This week, the Southern Poverty Law Center (SPLC) released a new report entitled “Under Siege: Life for Low-Income Latinos in the South.” SLPC report adds to the mounting evidence pointing to the harmful impact that the absence of a functioning immigration system is having on Latinos and immigrant communities.
SPLC investigators interviewed and surveyed 500 low-income Latinos — including U.S. citizens, legal residents, and undocumented immigrants — in the South and found a population “under siege and living in fear — fear of the police, fear of the government and fear of criminals who prey on immigrants because of their vulnerability.”
Among their findings:
- 68% of respondents say they suffer racism in their daily life.
- 41% of respondents say they have experienced wage theft and were not paid for work performed. In New Orleans, 80% reported wage theft.
- 32% reported on-the-job injuries.
- In the South the rate of deaths for Mexican workers was 1 in 6,200 – more than double the national average.
- 77% of Latina women say sexual harassment is a major problem on the job.
- 47% of respondents know someone treated unfairly by police.
The report focuses on the South, which experienced an immigration explosion beginning in the 1990s. By 2006, Arkansas, Alabama, Georgia, North Carolina, South Carolina, and Tennessee had 1.6 million Latinos. Latinos in the South are confronted with weak labor laws and protections, which means it is even more difficult for those suffering from wage theft, workplace discrimination, and workplace injuries to seek justice. The degree of challenges Latinos face and the disturbing personal stories documented by SLPC are truly eye-opening.
One North Carolina grower stated:
“The North won the War on paper, but we confederates actually won because we kept our slaves. First we had sharecroppers, then tenant farmers, and now we have Mexicans.“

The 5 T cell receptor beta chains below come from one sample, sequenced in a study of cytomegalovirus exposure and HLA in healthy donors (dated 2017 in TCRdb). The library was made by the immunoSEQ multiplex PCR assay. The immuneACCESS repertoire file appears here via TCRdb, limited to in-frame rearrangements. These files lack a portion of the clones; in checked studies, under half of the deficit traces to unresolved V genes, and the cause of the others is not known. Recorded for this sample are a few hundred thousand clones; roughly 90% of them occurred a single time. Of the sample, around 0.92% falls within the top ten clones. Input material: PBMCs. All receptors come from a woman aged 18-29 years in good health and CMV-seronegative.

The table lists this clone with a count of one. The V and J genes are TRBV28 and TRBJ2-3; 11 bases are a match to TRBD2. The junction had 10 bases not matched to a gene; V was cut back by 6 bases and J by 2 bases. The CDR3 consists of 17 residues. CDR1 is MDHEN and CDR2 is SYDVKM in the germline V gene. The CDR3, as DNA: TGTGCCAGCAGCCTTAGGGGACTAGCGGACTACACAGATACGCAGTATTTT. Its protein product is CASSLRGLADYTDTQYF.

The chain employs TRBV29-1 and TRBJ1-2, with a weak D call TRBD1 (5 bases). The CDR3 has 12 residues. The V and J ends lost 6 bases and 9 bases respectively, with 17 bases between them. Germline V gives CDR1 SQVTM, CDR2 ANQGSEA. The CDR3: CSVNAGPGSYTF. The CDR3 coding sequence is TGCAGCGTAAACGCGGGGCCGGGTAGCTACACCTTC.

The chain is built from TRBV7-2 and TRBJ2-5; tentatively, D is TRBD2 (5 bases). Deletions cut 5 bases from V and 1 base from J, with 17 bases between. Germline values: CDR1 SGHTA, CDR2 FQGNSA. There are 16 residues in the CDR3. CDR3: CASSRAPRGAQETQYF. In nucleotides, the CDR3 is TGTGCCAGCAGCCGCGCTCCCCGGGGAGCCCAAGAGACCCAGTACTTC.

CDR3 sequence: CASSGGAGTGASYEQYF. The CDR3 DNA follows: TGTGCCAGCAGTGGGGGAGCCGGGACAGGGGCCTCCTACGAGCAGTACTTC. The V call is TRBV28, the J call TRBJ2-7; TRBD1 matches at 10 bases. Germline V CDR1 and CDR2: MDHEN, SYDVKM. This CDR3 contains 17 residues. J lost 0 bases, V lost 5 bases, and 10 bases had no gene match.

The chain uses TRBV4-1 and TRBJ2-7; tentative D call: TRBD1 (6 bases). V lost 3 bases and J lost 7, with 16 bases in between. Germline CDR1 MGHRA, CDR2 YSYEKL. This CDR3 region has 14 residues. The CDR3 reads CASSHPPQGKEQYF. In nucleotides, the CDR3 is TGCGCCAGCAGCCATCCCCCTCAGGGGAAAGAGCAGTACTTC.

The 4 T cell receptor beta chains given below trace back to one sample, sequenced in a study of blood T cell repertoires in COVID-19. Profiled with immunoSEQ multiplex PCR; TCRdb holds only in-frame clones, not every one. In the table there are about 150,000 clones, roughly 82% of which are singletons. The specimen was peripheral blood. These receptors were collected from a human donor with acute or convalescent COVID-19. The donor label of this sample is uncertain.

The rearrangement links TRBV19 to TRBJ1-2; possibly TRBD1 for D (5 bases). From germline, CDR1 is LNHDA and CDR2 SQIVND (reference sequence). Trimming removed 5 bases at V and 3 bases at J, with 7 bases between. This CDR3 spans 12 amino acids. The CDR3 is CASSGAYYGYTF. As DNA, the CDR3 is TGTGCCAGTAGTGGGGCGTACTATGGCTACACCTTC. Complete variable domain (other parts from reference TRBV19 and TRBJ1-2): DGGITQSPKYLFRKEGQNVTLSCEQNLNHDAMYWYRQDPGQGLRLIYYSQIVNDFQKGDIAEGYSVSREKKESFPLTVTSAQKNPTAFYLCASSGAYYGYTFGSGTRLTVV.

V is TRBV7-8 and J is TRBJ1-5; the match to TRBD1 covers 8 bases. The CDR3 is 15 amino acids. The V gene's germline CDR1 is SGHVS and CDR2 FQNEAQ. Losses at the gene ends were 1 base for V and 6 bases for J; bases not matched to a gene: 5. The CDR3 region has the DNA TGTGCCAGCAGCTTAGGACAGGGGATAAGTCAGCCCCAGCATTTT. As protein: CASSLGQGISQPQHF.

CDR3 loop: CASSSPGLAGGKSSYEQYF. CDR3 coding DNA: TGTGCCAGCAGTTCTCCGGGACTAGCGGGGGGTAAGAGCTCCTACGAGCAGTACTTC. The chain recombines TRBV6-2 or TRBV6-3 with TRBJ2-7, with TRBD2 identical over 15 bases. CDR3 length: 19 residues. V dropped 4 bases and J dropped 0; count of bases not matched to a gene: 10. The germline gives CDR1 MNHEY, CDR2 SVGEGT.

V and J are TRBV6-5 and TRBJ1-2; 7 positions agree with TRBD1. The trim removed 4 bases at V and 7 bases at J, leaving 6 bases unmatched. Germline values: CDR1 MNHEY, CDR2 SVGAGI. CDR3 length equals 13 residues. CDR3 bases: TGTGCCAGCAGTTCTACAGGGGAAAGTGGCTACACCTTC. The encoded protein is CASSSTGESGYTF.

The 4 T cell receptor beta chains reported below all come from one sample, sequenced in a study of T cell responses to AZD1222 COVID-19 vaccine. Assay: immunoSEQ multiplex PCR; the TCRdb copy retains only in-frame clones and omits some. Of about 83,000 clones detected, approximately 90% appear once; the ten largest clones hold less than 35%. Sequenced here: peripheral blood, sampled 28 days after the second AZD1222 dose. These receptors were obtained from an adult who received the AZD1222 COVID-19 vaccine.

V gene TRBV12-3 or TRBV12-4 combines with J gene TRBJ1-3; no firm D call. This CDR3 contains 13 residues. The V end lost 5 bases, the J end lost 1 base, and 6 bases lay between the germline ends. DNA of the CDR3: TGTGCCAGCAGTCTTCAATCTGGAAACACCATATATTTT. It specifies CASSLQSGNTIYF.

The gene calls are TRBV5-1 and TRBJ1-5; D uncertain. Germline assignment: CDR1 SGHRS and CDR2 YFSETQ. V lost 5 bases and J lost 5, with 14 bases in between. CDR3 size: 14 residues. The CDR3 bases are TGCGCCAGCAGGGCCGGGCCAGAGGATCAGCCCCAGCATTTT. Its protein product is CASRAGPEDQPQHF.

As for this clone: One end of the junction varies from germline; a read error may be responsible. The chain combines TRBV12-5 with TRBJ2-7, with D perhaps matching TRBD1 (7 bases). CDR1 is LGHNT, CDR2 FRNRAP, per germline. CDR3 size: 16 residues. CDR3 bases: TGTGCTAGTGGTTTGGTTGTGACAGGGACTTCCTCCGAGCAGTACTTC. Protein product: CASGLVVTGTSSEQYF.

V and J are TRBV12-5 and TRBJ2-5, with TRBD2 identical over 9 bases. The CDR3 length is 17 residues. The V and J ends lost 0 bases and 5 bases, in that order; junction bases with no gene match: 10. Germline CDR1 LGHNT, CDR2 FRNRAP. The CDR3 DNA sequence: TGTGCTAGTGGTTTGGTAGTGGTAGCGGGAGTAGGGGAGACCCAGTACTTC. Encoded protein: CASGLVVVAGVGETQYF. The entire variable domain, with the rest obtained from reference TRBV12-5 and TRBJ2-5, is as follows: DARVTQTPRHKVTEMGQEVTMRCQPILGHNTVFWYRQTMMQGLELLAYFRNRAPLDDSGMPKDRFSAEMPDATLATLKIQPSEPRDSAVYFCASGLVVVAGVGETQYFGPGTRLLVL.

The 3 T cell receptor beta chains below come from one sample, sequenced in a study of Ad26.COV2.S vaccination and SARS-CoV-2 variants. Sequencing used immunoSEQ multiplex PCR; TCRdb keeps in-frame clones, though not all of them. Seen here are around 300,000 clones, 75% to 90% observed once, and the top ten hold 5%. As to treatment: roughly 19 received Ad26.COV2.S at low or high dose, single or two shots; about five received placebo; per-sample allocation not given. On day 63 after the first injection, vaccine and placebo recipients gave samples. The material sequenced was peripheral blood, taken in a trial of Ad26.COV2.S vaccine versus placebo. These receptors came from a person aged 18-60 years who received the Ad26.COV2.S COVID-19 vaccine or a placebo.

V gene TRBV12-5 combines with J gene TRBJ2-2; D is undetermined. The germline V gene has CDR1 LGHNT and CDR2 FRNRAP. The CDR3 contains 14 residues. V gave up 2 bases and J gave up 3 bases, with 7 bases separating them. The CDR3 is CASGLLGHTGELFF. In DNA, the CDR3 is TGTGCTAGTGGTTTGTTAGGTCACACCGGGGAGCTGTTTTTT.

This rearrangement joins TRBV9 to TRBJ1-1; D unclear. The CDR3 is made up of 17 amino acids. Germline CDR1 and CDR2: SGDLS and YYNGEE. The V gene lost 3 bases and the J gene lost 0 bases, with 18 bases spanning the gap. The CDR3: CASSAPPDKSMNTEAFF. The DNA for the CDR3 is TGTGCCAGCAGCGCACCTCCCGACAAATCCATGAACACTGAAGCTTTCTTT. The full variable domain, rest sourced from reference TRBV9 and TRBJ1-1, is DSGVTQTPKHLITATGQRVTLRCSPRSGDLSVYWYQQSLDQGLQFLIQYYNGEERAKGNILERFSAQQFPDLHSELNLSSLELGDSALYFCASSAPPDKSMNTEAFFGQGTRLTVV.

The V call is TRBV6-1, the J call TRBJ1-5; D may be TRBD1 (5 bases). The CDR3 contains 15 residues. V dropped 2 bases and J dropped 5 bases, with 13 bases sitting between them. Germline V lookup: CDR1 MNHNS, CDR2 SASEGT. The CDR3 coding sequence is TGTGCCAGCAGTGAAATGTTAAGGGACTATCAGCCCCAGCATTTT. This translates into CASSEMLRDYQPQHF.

More than half of the 287(g) agreements between police and Immigration and Customs Enforcement (ICE) are in the South and have left all Latinos — regardless of immigration status — fearful of contacting the police and vulnerable to criminals who target them for “amigo shopping,” and refer to Latinos as “walking ATMs.” In Nashville, 73% of Latinos surveyed said they are reluctant to cooperate with police because of 287(g), and in Charlotte, 66% said they are less willing to speak with the police.
SPLC also found that Latina women in the South suffer sexual harassment in the workplace as male supervisors demand sexual favors and threaten to call ICE if the women complain. One woman in Nashville stated:
“They want to intimidate with the simple fact of saying, ‘You are an illegal and I can call immigration.’ And they use that fact so that they can harass.”
SPLC also documented rampant housing discrimination, failure of government agencies to comply with civil rights law, pervasive language barriers to receiving services or justice in the courts, as well as isolation, hostility, hatred, and overt discrimination. One U.S. citizen related how she was told “Mexicanos” were not welcome in her church. A U.S. citizen high school student explained that she is regularly taunted with “go back to Mexico,” and “learn English.” The report cites a 2007 study of Durham County, NC where 32% of the 46 Latino high school students surveyed had attempted suicide.
The SPLC report reveals the “human toll of failed policies that relegate millions of people to an underground economy”and is further evidence that the anti-immigrant tenor of the national immigration debate has cultivated unfettered hatred and bigotry against an entire ethnic population. Words and rhetoric have real-world consequences for innocent individuals. By demonizing undocumented immigrants, a target has been painted on the backs of legal immigrants and even U.S. citizens who are now subject to increased hostility, hate, and discrimination.
Michele Waslin, Ph.D., is the Senior Policy Analyst at the Immigration Policy Center. She has authored several publications on immigration policy and post-9/11 immigration issues. Ms. Waslin appears regularly in English and Spanish-language media. Previously, she worked as Director of Immigration Policy Research at the National Council of La Raza (NCLR) and Policy Coordinator at the Illinois Coalition for Immigrant and Refugee Rights. She received her Ph.D. in 2002 in Government and International Studies from the University of Notre Dame, and holds an M.A. in International Relations from the University of Chicago and a B.A. in Political Science from Creighton University.